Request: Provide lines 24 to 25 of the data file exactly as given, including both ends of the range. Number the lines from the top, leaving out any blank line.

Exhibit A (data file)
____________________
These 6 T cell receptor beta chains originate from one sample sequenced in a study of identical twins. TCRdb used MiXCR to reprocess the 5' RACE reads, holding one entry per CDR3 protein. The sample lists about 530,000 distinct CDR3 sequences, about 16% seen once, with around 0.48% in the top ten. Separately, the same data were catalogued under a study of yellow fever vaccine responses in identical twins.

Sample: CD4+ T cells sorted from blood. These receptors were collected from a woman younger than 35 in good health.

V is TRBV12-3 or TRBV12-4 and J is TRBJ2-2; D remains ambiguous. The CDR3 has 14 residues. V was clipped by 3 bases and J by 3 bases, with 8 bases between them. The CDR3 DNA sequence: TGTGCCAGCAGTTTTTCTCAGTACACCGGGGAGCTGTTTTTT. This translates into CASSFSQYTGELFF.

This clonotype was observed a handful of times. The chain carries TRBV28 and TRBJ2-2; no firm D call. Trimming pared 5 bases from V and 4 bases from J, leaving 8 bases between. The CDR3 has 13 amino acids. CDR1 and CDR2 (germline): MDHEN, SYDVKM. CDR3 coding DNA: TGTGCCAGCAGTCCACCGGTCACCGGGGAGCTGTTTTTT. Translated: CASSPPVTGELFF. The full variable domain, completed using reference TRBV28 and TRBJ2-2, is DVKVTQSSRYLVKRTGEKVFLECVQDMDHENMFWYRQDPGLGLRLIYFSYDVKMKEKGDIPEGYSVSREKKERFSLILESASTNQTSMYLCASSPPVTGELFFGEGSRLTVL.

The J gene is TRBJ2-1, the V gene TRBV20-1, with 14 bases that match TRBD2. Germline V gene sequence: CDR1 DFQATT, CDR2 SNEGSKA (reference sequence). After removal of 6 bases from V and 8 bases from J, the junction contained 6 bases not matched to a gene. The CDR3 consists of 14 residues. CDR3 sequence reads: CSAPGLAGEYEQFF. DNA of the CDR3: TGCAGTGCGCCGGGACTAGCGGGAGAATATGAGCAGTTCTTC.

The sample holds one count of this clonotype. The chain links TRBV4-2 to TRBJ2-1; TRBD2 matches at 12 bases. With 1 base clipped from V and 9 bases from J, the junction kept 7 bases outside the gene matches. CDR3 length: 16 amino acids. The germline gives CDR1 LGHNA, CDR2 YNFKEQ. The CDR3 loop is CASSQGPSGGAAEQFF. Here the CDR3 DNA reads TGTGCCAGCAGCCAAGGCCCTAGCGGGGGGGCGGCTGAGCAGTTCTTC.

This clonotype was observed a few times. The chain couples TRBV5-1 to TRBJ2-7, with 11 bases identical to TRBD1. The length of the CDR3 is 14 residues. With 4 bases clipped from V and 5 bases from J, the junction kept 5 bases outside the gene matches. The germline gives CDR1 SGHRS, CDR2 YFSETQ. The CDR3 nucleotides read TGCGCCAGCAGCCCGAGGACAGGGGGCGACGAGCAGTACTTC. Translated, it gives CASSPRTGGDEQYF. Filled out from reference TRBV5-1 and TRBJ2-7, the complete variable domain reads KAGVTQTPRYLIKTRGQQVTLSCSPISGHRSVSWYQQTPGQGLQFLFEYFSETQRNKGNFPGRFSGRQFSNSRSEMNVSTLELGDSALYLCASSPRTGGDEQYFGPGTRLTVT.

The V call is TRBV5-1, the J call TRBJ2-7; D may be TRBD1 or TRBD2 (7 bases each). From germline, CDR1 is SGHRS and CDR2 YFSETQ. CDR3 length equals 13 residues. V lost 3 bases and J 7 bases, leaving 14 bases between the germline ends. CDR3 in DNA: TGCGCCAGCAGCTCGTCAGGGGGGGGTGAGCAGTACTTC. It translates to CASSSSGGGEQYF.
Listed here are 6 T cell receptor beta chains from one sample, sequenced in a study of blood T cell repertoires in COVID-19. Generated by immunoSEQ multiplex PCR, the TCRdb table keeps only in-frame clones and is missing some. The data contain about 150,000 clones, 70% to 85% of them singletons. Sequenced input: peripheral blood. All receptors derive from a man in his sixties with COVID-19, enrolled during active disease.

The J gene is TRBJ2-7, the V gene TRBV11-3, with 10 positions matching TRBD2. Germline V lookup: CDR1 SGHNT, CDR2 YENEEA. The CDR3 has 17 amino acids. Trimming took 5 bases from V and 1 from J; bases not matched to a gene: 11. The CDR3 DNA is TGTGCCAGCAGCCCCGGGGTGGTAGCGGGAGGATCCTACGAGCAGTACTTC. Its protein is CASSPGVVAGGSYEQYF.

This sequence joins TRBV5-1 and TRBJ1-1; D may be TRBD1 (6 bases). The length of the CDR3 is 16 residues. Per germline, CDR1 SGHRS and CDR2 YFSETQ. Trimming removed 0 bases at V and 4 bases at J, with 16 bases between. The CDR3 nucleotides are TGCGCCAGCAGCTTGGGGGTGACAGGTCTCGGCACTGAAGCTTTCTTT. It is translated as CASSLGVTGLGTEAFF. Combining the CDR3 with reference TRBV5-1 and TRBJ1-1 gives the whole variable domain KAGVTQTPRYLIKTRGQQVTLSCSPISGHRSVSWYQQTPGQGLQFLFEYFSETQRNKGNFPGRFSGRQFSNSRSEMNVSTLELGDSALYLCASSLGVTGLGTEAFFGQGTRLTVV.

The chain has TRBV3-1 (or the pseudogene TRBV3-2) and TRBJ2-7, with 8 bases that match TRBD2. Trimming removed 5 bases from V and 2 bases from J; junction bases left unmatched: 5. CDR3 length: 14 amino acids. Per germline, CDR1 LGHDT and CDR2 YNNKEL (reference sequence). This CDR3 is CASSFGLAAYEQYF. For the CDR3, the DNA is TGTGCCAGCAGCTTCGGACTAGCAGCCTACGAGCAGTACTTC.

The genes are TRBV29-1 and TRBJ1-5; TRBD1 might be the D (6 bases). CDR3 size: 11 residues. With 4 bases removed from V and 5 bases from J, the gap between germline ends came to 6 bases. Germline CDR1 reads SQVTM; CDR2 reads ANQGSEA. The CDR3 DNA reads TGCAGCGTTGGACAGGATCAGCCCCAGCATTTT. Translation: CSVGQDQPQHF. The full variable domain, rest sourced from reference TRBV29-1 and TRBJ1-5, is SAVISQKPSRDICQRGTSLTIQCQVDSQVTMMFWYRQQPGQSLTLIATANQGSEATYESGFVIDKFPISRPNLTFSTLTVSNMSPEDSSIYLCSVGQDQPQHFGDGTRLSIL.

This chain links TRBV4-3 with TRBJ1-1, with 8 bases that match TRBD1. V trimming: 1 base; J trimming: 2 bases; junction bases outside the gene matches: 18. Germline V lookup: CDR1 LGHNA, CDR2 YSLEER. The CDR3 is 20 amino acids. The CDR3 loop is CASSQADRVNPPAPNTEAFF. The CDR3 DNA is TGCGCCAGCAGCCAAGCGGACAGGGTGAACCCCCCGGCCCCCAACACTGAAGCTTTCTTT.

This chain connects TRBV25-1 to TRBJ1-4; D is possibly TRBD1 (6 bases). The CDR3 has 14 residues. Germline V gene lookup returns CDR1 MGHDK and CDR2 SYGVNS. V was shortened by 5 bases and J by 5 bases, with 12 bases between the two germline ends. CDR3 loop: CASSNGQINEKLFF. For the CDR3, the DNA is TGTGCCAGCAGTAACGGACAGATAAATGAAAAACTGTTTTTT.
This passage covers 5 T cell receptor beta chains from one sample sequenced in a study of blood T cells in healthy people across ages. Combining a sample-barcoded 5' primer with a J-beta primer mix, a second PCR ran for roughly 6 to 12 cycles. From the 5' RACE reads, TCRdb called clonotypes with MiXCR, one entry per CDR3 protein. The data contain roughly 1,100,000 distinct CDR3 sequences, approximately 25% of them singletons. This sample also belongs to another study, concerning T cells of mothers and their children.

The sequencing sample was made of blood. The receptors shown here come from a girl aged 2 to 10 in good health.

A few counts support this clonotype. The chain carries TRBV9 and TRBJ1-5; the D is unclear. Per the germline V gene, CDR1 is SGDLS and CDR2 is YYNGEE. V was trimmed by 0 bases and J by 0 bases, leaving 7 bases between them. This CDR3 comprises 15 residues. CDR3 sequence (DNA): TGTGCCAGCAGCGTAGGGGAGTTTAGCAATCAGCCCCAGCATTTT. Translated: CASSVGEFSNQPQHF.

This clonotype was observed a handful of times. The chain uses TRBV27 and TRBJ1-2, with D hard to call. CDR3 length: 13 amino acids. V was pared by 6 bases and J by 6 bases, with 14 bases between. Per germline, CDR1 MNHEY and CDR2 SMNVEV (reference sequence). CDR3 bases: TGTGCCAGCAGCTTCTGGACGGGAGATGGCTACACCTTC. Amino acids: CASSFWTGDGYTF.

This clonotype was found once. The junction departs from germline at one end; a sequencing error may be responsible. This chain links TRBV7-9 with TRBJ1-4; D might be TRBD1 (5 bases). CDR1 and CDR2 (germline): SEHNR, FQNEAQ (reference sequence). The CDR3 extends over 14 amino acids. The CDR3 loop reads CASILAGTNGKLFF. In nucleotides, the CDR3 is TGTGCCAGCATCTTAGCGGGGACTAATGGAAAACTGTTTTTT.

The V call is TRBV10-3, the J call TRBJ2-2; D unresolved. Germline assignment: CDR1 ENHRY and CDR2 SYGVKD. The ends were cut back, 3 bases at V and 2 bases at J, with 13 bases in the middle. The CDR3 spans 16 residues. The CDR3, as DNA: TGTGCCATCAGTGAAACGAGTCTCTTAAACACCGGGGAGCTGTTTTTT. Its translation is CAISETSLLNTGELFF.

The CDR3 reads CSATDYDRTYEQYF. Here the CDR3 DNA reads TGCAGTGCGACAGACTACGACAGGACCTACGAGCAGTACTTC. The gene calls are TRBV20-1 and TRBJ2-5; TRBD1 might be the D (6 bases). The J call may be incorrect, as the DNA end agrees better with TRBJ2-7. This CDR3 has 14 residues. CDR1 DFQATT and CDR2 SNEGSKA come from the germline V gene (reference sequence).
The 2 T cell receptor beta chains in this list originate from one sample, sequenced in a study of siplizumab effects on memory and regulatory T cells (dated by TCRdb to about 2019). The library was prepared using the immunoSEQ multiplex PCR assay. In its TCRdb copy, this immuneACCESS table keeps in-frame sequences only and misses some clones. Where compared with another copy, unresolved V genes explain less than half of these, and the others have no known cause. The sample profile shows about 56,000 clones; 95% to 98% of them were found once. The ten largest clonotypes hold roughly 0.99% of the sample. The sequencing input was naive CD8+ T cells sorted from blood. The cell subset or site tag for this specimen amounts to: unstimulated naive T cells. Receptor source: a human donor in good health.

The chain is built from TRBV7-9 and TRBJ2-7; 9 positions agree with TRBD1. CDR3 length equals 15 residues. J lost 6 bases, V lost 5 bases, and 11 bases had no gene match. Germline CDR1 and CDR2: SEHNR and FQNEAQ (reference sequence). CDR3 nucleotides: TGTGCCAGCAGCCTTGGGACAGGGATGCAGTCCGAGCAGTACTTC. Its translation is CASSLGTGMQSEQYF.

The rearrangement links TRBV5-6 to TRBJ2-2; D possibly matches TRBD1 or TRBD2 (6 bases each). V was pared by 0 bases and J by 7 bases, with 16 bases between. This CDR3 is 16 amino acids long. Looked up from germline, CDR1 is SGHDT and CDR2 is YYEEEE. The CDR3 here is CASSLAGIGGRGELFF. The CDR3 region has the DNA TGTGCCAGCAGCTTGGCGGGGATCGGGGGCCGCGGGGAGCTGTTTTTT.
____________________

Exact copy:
The chain is built from TRBV7-9 and TRBJ2-7; 9 positions agree with TRBD1. CDR3 length equals 15 residues. J lost 6 bases, V lost 5 bases, and 11 bases had no gene match. Germline CDR1 and CDR2: SEHNR and FQNEAQ (reference sequence). CDR3 nucleotides: TGTGCCAGCAGCCTTGGGACAGGGATGCAGTCCGAGCAGTACTTC. Its translation is CASSLGTGMQSEQYF.

The rearrangement links TRBV5-6 to TRBJ2-2; D possibly matches TRBD1 or TRBD2 (6 bases each). V was pared by 0 bases and J by 7 bases, with 16 bases between. This CDR3 is 16 amino acids long. Looked up from germline, CDR1 is SGHDT and CDR2 is YYEEEE. The CDR3 here is CASSLAGIGGRGELFF. The CDR3 region has the DNA TGTGCCAGCAGCTTGGCGGGGATCGGGGGCCGCGGGGAGCTGTTTTTT.